By April 2010, 80 000 cubic metres of concrete had been poured, 9000 tons of reinforcing steel had been placed and 8000 tons of structural steel had been erected. This, in combination with the moving of approximately 120 000 cubic metres of soil, fine architecture and dedicated efforts in the design offices and on site, have resulted in Soccer City being transformed into one of the most striking, impressive and well-equipped stadiums in the world. The 88958 seater venue will host both the opening match and the final of the 2010 FIFA World Cup.
The existing structural concrete profile of the two suite levels and upper tier were extended all round to encircle the pitch. The existing lower embankment was rebuilt in insitu off-shutter concrete to vastly improve the view lines and comfort of the most popular seats in the house. The upper third of the existing embankment was raised to form a secondary tier on new concrete rakers and pre-cast concrete steppings. The upper embankment and the rebuilt lower embankment are accessible from the lower concourse, which is fed from the podium level. The two suite levels and the upper tier are accessed via 3-dimensional concrete ramp structures that are contained within the façade of the pot. The suite levels also have separate lift and stair lobbies at each corner for secure VIP access.
The pot’s façade is made up of fibre reinforced concrete panels, in a selection of 8 colours and 2 textures that reference the shades and textures of the calabash. The colours and textures provide a gradient of colour with darker colours at the bottom of the facade to a sandy colour at the top linking to the roof membrane colour. This is reminiscent of the firing process when making an African clay pot. The pot is punctured by open or glazed panels that suggest pattern on the façade. The pattern comes into its own when the inside volumes are illuminated at night. The façade is articulated by 10 vertical slots which are aligned geographically with the 9 other 2010 stadia as well as the Berlin stadium. They are representative of the “Road to the Final”. The calabash façade is supported by inclined off shutter 3 dimensional curved concrete columns which have a horizontal eccentricity of 6.5m in relation to its base. The concrete structure extends to fourteen meters above the podium level from where the structure extends in structural steel up to the spacial ring truss.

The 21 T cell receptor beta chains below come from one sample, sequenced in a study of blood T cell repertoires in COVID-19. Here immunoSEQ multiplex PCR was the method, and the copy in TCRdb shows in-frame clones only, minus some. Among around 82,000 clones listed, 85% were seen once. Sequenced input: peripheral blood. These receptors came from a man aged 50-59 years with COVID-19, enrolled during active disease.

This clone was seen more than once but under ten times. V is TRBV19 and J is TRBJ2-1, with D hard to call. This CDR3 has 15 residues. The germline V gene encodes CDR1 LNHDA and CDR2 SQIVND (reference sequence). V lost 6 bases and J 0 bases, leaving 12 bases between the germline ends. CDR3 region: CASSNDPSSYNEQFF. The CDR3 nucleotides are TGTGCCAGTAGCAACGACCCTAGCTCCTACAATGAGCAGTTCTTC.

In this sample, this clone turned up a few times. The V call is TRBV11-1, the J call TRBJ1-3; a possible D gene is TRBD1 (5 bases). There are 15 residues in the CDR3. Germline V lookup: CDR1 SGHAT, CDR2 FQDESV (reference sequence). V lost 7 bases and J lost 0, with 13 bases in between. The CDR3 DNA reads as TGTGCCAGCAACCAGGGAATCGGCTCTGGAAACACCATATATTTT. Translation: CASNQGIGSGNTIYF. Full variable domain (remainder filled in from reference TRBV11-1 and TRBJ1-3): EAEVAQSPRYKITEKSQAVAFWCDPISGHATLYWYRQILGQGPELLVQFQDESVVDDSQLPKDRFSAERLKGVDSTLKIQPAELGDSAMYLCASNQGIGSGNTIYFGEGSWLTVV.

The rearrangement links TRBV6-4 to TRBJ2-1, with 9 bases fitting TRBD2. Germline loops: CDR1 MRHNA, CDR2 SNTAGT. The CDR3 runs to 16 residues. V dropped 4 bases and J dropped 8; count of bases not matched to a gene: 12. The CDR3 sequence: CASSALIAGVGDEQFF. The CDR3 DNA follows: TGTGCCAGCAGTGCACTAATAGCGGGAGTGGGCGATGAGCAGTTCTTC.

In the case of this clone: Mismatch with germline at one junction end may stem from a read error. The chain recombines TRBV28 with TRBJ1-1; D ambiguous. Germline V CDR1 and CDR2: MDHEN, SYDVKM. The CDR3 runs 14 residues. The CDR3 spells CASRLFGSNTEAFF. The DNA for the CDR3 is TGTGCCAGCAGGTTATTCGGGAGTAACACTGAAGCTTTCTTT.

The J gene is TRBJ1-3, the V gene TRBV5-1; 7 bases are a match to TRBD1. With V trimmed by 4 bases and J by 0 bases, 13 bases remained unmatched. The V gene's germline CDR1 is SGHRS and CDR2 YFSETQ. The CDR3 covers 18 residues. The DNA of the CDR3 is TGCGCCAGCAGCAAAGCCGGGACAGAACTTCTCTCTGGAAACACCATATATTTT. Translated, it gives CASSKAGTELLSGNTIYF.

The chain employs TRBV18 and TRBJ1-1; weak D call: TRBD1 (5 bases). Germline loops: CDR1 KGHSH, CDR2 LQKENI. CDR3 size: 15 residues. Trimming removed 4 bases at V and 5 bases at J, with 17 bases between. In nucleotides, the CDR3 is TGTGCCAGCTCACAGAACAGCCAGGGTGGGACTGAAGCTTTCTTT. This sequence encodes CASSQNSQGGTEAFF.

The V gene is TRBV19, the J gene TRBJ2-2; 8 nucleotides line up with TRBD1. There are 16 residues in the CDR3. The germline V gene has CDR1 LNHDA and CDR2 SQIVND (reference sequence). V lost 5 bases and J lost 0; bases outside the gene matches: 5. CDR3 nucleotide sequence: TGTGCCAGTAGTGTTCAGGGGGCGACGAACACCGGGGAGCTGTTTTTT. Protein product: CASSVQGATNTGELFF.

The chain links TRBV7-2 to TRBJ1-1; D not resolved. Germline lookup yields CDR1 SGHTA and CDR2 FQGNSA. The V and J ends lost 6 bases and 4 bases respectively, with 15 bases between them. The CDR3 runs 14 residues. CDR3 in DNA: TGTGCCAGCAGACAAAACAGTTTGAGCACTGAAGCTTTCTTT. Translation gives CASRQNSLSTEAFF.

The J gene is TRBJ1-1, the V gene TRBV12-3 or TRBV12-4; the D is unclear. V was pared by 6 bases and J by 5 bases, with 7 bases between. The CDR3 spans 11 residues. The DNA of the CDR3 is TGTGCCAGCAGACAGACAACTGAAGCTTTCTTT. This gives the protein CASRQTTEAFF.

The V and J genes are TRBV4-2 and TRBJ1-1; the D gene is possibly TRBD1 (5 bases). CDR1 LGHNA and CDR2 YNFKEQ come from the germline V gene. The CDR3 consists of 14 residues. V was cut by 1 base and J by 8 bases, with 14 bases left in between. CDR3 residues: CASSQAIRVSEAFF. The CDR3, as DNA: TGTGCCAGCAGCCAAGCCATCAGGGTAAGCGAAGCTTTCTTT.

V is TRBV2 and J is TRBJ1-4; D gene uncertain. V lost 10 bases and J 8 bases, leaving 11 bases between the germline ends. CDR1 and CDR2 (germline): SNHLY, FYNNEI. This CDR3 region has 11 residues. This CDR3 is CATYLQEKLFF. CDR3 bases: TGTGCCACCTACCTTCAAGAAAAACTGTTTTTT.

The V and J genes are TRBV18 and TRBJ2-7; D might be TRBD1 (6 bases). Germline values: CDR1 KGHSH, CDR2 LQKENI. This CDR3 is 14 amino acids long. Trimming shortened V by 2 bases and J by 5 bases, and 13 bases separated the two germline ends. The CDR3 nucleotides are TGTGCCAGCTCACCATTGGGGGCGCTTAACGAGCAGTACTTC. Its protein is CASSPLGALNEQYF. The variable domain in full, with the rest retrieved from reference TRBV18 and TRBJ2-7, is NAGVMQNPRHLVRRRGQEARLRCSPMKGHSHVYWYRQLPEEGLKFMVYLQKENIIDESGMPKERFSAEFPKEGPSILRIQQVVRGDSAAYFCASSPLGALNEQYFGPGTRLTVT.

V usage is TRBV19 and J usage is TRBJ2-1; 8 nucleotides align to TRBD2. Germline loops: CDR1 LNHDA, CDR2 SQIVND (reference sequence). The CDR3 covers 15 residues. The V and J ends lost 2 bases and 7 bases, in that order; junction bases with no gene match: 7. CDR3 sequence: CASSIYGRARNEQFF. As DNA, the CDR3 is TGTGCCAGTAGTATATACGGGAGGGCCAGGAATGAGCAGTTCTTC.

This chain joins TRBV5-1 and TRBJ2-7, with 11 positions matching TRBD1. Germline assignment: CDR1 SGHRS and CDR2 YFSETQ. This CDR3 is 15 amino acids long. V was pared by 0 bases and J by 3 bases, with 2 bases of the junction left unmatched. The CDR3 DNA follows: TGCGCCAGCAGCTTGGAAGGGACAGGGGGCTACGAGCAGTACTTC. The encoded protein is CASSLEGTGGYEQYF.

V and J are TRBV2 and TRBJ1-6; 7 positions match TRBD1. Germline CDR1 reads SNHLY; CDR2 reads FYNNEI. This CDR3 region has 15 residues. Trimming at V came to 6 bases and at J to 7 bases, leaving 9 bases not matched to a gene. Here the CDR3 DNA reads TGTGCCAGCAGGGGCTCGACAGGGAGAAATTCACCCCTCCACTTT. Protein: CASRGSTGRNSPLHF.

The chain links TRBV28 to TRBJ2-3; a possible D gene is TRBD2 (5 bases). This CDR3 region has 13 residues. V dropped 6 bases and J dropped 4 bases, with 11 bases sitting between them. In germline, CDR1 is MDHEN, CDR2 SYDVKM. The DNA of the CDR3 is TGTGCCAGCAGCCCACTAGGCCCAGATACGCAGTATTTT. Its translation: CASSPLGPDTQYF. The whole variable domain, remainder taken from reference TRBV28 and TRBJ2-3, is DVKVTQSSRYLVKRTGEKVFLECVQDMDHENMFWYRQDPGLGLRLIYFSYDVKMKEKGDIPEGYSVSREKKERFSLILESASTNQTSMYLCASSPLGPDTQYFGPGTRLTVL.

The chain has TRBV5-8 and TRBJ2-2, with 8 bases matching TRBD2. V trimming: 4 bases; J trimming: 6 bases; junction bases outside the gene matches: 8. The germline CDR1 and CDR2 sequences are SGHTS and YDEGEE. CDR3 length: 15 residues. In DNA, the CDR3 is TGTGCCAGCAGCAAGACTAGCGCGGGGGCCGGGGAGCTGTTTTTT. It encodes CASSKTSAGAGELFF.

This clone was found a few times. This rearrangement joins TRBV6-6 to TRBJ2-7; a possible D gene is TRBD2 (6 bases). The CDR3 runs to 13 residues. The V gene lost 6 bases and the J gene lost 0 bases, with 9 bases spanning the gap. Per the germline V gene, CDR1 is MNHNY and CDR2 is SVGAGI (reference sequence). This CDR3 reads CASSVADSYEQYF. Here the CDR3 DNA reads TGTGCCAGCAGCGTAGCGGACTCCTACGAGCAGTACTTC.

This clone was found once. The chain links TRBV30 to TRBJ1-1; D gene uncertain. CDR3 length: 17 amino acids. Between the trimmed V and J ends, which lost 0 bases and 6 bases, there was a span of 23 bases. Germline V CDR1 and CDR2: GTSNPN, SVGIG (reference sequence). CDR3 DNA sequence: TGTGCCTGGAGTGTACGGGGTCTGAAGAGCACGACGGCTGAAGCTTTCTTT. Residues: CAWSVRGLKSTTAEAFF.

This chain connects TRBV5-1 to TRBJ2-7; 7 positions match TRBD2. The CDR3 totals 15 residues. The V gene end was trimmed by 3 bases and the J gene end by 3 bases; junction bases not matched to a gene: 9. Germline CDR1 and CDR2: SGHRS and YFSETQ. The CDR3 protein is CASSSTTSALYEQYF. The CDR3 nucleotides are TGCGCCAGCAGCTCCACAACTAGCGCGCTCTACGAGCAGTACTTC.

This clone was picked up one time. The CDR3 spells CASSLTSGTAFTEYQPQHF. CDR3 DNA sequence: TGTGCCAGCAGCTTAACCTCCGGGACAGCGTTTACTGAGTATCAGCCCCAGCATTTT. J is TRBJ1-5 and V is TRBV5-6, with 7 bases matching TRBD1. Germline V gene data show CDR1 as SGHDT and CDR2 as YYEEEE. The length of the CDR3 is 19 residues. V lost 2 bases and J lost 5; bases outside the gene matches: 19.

The upper roof, which is cantilevered from an enormous triangular spatial ring truss, is covered by a PTFE membrane in a colour similar to that of mine-dump sand. The bottom of the trusses is covered by a perforated PTFE mesh membrane, thus giving the appearance of a smooth under-slung ceiling. The triangular spatial ring truss is supported by twelve, 40 meter high concrete shafts which are subjected to huge tension and compressive forces and consequently have tension piles which are anchored in the bedrock.
The choice of concrete for the bulk of the structure was taken to match with the existing structural profile so as to enable all pre-cast units to be made on site, and to improve on the costs and lead times of a structural steel framework.
Johannesburg City Council
Bob van Bebber Project Director & Principal architect Boogertman + Partners
Piet Boer Director & Project Architect Boogertman + Partners
Damon Lavelle Principal Populous
Desrae Fanucci Architect Boogertman + Partners
Tshego Moiloa Architect Boogertman + Partners
August De Wet Industrial designer Boogertman + Partners